Equity Factor Investing Glossary
An investment strategy where an asset manager looks to outperform their benchmark by making investment decisions about which assets to buy, sell and hold in their portfolio.
A measure of performance on a risk-adjusted basis. Alpha takes the volatility (price risk) of a security or a portfolio and compares its risk-adjusted performance to a benchmark index. The excess return, relative to the return of the benchmark index, is the security or portfolio alpha.
Indices that do not adopt or adhere to the standard market cap method of developing an index.
The tendency for investment decisions to be influenced by the judgement or behaviour of the people that are managing the portfolio. This is the ‘human element' that can influence the outcome of an investment strategy that is not completely rules-based.
The market index or return target that the performance of an investment strategy is measured against.
Market beta is essentially the return of an asset class which an investor receives from investing broadly in a given market. A security or a portfolio's beta is a measure of its volatility, or systematic risk, in comparison to the market as a whole.
A beta of one indicates that the security or portfolio price will move in line with the market. A beta of less than one means that the security will be less volatile than the market and a beta of greater than one indicates that the security's price will be more volatile than the market.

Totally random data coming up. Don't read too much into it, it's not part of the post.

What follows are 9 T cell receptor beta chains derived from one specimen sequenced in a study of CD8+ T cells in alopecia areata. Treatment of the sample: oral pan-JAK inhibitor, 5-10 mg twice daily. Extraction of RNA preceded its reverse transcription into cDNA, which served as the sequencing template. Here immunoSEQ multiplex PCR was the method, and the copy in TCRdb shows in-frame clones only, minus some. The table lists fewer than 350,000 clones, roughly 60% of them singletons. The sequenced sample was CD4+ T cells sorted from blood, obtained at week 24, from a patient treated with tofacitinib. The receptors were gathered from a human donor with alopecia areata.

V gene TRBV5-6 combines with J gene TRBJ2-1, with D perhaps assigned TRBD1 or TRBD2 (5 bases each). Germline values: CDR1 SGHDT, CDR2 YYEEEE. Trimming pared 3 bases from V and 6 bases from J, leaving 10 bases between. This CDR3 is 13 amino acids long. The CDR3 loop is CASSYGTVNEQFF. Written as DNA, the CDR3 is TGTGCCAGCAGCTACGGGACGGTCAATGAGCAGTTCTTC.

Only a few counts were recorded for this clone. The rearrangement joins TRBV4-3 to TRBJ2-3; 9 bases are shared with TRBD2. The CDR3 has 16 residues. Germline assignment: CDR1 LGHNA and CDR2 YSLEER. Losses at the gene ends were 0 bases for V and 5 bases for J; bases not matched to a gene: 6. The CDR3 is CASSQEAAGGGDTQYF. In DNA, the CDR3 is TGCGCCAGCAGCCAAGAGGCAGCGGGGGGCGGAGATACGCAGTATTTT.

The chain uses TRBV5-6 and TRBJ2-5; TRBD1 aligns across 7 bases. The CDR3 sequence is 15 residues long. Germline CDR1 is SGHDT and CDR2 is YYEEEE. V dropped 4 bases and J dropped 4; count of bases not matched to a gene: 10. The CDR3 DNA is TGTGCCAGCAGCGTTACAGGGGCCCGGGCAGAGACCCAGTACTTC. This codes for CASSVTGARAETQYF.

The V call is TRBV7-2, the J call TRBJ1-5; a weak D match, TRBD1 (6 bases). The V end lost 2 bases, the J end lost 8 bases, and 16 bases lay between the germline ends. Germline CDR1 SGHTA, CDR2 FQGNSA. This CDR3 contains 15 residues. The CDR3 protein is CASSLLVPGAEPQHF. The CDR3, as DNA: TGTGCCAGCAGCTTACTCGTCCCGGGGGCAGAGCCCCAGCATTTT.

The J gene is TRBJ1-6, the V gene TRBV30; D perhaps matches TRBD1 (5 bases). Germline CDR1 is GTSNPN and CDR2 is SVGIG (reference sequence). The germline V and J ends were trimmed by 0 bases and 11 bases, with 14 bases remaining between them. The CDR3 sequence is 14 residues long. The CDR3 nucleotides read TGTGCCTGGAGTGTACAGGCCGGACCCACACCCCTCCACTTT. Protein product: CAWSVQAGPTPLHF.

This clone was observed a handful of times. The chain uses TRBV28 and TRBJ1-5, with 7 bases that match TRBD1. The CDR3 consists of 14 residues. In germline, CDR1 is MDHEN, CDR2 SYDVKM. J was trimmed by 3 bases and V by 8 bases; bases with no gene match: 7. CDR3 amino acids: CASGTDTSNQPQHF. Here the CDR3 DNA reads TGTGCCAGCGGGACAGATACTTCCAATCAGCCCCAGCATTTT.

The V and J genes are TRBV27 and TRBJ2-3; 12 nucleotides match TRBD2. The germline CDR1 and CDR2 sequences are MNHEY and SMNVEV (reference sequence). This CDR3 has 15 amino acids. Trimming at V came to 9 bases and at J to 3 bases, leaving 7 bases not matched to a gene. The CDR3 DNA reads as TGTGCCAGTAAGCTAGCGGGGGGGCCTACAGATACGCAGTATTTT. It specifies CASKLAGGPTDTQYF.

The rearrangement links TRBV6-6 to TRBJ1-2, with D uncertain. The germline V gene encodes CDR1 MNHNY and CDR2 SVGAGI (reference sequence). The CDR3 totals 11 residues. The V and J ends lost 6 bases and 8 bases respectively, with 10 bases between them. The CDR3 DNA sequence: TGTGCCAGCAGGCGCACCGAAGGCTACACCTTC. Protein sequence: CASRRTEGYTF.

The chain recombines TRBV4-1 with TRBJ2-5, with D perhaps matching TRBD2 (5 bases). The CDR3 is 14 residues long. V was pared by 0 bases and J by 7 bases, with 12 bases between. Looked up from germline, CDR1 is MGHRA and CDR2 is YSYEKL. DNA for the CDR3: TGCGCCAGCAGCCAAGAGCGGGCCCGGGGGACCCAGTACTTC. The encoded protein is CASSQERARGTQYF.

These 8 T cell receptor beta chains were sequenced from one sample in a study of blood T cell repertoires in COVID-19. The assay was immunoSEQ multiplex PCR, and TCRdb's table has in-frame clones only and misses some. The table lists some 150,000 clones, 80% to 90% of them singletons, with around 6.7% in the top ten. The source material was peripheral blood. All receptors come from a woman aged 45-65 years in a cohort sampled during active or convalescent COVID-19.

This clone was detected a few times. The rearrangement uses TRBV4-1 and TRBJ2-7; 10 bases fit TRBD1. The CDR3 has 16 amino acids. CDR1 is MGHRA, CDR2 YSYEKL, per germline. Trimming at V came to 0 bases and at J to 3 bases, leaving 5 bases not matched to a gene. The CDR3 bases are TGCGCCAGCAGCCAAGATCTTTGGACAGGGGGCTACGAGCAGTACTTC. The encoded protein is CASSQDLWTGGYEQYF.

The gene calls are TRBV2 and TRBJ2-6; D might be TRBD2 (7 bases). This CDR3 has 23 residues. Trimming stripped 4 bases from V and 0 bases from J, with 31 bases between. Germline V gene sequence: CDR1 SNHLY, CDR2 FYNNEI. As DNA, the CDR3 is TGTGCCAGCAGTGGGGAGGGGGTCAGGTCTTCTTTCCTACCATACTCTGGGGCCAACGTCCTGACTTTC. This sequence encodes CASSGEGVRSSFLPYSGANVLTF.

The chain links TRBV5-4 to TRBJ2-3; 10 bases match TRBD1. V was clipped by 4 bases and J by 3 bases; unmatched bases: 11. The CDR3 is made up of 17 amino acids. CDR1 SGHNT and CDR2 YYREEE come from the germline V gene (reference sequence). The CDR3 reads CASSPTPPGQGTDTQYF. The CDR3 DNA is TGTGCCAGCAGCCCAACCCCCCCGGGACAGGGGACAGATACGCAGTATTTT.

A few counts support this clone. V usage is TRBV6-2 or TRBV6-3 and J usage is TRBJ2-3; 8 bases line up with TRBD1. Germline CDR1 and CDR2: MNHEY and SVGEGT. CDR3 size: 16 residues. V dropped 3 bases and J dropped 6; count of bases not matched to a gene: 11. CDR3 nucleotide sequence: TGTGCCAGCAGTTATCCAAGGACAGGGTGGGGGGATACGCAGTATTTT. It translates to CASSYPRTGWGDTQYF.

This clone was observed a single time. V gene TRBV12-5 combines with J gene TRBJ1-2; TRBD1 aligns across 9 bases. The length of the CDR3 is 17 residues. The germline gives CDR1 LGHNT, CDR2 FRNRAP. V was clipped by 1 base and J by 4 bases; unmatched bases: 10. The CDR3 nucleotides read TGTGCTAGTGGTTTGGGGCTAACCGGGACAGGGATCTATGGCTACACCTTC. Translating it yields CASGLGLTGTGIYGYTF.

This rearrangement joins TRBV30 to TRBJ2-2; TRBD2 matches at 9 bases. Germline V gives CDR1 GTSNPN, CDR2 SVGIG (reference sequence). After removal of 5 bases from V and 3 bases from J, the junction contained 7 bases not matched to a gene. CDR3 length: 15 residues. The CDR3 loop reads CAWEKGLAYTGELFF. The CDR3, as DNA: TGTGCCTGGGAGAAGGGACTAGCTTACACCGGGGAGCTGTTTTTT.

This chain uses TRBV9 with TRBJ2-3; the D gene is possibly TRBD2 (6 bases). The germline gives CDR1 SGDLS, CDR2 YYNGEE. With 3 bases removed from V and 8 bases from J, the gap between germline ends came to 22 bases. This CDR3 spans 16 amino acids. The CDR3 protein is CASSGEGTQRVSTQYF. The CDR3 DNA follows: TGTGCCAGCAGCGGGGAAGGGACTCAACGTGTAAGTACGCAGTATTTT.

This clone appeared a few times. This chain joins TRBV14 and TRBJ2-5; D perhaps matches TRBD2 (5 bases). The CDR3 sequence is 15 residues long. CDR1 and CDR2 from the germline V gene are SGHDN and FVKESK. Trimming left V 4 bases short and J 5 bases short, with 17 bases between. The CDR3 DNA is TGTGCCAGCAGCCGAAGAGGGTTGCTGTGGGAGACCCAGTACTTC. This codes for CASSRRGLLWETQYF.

A measure of transaction costs which looks at the difference between the quoted prices to buy (bid) and sell (offer) an asset in the market.
Capital Asset Pricing Model (CAPM)
A popular financial model that looks to determine the expected return on a risky asset using the risk-free rate of return (which is typically the return on government bonds), the expected return on the market as a whole, and the sensitivity of the risky asset's return to that of the overall market (otherwise known as the risky asset's ‘beta').
The failure to promptly pay interest or principal when due. Default occurs when a debtor is unable to meet the legal obligation of debt repayment. Borrowers may default when they are unable to make the required payment or are unwilling to honour the debt.
Expanding a portfolio across a variety of asset types in order to spread risk and limit potential overall losses.
A proprietary measure for earnings quality that predicts how likely a company will deliver positive, recurring earnings and sales growth next year. Companies with stable historical earnings growth that has not been distorted by accounting anomalies (e.g. by inappropriate accruals or extraordinary item) will likely have ‘high earnings sustainability'.
Equally weighted index
A market benchmark that is constructed by allocating across each security or sector in equal proportion.
The risk associated with a changing portfolio value due to large swings in market prices, resulting from unforeseen events.
A set of proprietary criteria to help narrow a respective investment universe and filter out those securities representing the highest unrewarded risk.
Fundamentally weighted index
A market benchmark that is constructed by allocating across securities based on accounting measures like sales, cash flow or book value.
Risk that is specific to an asset or a small group of assets.
A simple, cheap investment technique that mimics the construction and performance of a particular financial market or asset group.
Erosion of potential performance associated with costs incurred through transaction costs and management fees.
The amount of debt used to finance a company's assets. A firm with significantly more debt than equity is considered to be highly leveraged.